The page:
- Volkswagen CEO Herbert Diess commented on "ebit macht frei", a slogan game from the Nazi era at an internal event at the company.
- The phrase "arbeit macht frei" or work frees you above the doors of Holocaust sites such as Auschwitz.
- The CEO of Volkswagen is excused for his remarks.
Volkswagen Managing Director Herbert Diess apologized for what was said to be a slogan of the Nazi era. a tough week for the builder fighting a SEC lawsuit.
Diess said Tuesday "ebit macht frei" at an internal event at the company, echoing the maxim "arbeit macht frei" or "work makes you free", which was listed at camp gates of concentration like Auschwitz.
EBIT is an acronym commonly used for "earnings before interest and taxes". The comments of the CEO were first reported by the German press.
"At no time did I intend to place this statement in a false context," the CEO said in an email. "It was definitely an unfortunate choice of words, I am extremely sorry."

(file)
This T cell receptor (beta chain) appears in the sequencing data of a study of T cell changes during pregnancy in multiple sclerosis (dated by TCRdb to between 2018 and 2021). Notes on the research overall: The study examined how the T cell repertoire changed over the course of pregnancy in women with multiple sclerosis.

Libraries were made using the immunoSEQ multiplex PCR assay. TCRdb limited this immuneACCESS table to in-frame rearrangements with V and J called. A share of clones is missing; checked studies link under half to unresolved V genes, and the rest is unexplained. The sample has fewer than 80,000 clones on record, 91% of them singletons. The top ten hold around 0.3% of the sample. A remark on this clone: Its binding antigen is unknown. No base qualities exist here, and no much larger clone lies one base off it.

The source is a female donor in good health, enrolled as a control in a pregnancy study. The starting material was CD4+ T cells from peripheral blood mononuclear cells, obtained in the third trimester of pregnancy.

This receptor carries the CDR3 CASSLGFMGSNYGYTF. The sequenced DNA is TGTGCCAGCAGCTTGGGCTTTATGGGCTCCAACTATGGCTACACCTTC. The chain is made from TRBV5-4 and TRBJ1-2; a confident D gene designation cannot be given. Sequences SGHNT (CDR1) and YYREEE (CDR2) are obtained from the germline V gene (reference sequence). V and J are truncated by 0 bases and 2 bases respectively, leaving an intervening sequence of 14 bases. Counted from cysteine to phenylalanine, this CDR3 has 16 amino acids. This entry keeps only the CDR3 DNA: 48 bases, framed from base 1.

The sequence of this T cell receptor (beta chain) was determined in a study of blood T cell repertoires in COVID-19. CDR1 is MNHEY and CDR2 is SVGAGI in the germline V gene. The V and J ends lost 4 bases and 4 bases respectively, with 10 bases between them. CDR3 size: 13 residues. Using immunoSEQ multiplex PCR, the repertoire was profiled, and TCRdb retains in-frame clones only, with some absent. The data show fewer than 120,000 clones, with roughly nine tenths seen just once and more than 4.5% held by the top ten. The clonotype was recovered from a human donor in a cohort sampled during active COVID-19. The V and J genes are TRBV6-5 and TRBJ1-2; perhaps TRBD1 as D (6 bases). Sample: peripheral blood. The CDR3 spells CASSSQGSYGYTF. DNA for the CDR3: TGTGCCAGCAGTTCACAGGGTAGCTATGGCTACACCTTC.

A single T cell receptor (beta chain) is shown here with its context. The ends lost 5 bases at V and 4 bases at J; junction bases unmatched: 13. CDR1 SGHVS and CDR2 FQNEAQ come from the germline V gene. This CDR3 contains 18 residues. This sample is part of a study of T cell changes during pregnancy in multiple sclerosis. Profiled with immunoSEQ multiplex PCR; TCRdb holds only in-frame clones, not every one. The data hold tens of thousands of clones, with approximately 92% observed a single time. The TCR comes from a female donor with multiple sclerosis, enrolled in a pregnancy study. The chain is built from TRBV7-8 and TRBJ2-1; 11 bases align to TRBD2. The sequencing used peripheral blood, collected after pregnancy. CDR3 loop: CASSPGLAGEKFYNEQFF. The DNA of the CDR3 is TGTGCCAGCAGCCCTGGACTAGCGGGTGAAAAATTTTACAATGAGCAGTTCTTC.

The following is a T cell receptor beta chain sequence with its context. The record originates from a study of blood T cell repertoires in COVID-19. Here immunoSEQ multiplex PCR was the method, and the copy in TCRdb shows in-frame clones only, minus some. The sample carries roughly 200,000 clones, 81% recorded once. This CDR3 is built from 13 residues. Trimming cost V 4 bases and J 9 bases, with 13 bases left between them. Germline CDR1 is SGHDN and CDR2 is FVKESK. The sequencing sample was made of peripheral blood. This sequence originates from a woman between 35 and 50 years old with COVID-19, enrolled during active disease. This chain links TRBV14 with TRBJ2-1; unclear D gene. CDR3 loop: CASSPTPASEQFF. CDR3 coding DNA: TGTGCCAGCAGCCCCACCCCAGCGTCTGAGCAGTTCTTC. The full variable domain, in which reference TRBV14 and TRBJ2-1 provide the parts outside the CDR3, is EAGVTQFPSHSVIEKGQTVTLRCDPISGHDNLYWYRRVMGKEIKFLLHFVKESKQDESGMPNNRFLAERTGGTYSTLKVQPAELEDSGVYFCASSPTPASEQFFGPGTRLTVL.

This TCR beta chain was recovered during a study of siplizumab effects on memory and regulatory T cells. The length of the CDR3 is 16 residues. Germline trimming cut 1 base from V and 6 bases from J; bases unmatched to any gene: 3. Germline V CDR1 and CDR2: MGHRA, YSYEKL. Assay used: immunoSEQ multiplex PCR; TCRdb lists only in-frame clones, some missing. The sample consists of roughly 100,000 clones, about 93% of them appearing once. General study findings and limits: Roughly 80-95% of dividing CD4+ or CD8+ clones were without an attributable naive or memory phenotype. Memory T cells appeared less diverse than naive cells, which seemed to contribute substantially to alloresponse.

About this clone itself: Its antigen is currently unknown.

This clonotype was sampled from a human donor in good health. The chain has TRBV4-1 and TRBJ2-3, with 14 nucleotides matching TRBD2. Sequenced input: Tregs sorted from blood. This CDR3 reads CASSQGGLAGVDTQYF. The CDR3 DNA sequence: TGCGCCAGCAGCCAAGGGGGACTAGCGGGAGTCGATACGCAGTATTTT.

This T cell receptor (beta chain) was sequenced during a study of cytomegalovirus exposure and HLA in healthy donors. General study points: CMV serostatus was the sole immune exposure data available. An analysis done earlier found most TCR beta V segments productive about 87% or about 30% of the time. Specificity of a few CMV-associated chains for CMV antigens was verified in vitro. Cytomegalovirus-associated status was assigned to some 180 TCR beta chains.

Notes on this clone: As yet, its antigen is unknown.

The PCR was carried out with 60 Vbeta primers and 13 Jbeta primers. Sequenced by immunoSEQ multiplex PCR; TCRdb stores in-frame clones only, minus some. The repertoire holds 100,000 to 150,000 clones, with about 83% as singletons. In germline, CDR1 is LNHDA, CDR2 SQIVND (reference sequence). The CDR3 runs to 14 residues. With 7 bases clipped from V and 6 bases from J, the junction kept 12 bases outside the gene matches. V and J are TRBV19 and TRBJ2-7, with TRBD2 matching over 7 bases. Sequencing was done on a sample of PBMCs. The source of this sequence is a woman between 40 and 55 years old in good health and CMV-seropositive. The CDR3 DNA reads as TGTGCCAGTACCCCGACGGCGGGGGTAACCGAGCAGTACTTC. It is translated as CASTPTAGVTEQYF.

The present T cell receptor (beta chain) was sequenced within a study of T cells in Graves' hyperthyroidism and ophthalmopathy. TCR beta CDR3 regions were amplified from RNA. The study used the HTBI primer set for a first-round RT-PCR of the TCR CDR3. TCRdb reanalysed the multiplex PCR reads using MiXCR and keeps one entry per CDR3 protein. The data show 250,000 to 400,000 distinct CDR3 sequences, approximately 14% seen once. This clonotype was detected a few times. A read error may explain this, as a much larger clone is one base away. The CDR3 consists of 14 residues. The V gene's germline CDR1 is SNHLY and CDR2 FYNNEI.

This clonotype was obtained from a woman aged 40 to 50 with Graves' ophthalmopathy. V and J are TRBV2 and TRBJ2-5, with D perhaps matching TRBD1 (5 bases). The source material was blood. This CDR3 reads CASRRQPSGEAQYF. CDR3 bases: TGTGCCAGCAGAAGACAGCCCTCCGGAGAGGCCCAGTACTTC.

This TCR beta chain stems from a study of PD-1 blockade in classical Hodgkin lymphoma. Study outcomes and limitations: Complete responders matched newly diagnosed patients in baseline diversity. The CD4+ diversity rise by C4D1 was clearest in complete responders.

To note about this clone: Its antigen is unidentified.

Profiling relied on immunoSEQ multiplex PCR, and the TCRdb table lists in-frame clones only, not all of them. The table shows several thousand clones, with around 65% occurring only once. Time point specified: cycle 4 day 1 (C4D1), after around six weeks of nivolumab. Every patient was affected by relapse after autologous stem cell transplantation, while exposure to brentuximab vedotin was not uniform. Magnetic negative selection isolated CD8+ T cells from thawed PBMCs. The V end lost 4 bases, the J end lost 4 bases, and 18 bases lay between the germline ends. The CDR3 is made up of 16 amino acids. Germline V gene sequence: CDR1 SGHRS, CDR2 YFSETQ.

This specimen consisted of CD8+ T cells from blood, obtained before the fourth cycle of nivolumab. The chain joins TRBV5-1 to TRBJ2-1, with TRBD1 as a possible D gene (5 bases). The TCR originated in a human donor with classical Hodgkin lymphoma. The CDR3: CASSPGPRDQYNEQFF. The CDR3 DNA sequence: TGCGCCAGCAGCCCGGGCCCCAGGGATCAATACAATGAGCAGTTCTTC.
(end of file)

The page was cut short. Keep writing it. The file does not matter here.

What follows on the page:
The few days were difficult for the German manufacturer. The US Securities and Exchange Commission sued the company and its former general manager, Martin Winterkorn, in connection with an emissions scandal that allegedly defrauded US investors. In a separate email to Business Insider, Volkswagen described the case as "flawed on a legal and factual basis, and Volkswagen will vigorously challenge it."
The historical relationship between Volkswagen and the Holocaust is profound. In the early 1930s, the Nazi leader Adolf Hitler ordered the design of a popular car, or "Volkswagen". The company was founded in 1937 as part of a plan to ensure that the Germans have the means to buy a car and used the slave labor of those found in concentration camps during the Second World War.
Volkswagen shares traded down 0.6% at 9am in London (5am ET).